<em>My Hero Brother</em>

Down syndrome doesn’t just affect those who have the condition — their families’ lives are also changed forever, especially siblings, who grow up both supportive and in the shadows. This emotional and inspiring doc follows a group of Israelis who take their Down syndrome siblings on a trek into the Himalayas. See myherobrother.org.

When did you realize that this should be a film?

I met the group about two months before we went to India to check if the story was worth a film and I fell in love pretty much immediately with the protagonists. I felt that there is an untouched conflict, full of pain and beauty under the surface, but at that stage I couldn’t tell exactly what it is. Before I became a filmmaker, I was a photojournalist and I travelled the world quite a lot. I knew that travelling tends to bring untouched personal issues to the surface, so I thought there was a very good chance for a good film here and decided to join the group on their journey to India.

While many people wonder how parents deal with children who have Down Syndrome, I don’t think so many pay attention to how siblings handle the situation. Was telling that side of the story a large motivation for this film?

Absolutely! The longest relationship in nature is between siblings, not between parents and children. And in the case of siblings in families with a child with special needs, I thought it was interesting to focus on those who grew up into a given situation that affects their lives tremendously and, unlike their parents, they had choice but to accept it. I was surprised to find out that this issue is almost untouched in the world of documentary filmmaking so I thought it was a great opportunity to dive into it and share it with others.

Was everyone okay with having such emotional stories shown on camera? Did you have to turn off the camera from time to time?

Like in almost every film, I do have moments where I decide not to shoot either because I am asked not to or because I feel it is not the right thing to do. I also make similar decisions in the editing room, of course: what footage to share with the audience and what to keep to myself.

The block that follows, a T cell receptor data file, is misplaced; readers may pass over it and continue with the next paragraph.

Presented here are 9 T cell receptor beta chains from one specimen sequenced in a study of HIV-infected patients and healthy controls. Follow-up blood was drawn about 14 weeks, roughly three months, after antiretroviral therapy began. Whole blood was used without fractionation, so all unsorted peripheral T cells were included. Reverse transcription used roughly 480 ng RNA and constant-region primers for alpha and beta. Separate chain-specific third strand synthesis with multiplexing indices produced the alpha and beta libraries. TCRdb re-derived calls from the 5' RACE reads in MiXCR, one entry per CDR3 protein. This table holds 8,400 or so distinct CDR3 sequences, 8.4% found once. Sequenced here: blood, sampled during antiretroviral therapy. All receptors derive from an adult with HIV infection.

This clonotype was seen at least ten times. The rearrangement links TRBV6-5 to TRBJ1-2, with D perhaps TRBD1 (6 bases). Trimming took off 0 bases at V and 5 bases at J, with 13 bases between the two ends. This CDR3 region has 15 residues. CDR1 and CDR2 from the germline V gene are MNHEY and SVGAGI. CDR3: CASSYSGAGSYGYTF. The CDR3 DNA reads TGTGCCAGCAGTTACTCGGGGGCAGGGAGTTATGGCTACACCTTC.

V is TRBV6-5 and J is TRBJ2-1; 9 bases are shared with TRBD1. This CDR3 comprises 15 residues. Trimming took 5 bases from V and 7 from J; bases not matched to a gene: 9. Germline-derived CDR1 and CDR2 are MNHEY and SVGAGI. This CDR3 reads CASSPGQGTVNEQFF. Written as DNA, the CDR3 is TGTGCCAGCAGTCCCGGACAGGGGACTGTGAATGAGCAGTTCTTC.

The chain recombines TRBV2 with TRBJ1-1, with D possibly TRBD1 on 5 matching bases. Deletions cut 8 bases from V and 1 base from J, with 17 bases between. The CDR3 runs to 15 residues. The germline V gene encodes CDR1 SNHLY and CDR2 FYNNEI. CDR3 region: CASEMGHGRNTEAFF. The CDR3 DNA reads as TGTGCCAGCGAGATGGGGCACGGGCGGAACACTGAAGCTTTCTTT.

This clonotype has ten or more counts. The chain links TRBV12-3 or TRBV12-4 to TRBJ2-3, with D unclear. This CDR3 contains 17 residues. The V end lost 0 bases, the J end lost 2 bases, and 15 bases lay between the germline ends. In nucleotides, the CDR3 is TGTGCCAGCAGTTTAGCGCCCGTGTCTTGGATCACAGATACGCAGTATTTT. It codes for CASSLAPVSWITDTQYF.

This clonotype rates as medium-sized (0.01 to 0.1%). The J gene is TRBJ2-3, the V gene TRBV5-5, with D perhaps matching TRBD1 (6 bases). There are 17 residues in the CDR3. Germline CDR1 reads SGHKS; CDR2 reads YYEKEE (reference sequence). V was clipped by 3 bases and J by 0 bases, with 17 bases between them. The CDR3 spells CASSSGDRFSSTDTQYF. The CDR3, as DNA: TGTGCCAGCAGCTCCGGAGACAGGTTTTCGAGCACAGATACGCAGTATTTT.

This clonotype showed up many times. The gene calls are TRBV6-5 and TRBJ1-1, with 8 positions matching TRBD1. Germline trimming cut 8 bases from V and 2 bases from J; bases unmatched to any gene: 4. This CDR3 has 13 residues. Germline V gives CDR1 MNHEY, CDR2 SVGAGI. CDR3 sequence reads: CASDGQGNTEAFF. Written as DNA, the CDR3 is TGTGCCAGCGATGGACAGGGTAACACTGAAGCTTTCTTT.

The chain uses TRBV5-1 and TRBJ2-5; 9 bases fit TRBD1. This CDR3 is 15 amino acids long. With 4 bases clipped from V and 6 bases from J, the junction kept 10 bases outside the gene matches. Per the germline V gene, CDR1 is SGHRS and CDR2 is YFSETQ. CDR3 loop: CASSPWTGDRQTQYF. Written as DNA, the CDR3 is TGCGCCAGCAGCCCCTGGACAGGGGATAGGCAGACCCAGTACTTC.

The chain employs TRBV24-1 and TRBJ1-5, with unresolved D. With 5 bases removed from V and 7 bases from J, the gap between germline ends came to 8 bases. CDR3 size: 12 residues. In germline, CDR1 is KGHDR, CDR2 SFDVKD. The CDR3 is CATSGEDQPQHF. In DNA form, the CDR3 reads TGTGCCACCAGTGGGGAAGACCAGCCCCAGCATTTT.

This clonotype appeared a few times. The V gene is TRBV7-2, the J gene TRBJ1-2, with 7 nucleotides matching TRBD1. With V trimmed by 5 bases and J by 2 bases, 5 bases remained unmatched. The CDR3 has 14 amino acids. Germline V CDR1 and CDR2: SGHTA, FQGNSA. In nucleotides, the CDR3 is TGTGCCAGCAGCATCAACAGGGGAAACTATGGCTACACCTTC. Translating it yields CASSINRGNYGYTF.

When I work with protagonists who are people with special needs, I need to be extra careful. I respect them and I remember that they will have to live with the consequences of the exposure long after the journey is over. In my career I found out that if you do it in the right way, a film can actually be therapeutic and have positive impact on the protagonist’s life. In a way you help them recreate their own narrative.

What special challenges did you face in producing the film?

I love shooting in remote places and have been doing it for many years. Unpredictability for me is the magic of documentary filmmaking and I enjoy the challenges that come with it. In this kind of documentary, you have to stick to the story, to be determined and persistent sometimes in difficult and harsh conditions. But at the same time you have to be totally flexible and open to what nature and human nature will bring to you. In this sense, at least for me, documentary filmmaking is pretty similar to life itself.

What has happened with this group of people since the film was completed?

The group continues to meet regularly even three years after we returned from India. They became a real family and it is amazing to see it. Those people had an untold story that they kept for themselves for years and finally they can share it and be proud of it. It a huge privilege to be a part of this process.

What do you hope happens with the film?

My Hero Brother became a real hit in Israel and it is one of the most viewed docs in the past few months. It is screened all over the country almost daily in cinemas, schools, conventions, and private screenings. We even did a special screening at the prime minister’s office, and we did all that with no PR and without a distributor, only based on our very active fans on social networks and on word-of-mouth.

In Israel, we have 4,000 people with Down syndrome and in the U.S. there are 400,000, so the potential to touch many hearts here is great and this is what we hope for. We are also in the process of creating a web-sharing platform which will allow people with disabilities and their siblings to get connected with one another, share their stories, and become a part of a global community. We hope the film will inspire people from all over the world to go through life-changing experiences with their special needs siblings.

What is your next project?

In February I am releasing, “The Essential Link: The Story of Wilfrid Israel” in a few film festivals in the U.S. It is a documentary about Wilfrid Israel, one of the great saviors of the holocaust period and about the reasons for his disappearance from history.

I also work with Dani Menkin (my partner at Hey Jude Productions with whom I’ve made “Dolphin Boy”) on a documentary about the life and work of legendary wildlife photographer Amos Nachoum and about his journey to the Arctic to swim with a polar bear and photograph it from an arm-length distance. We shot it last year and now in post production.


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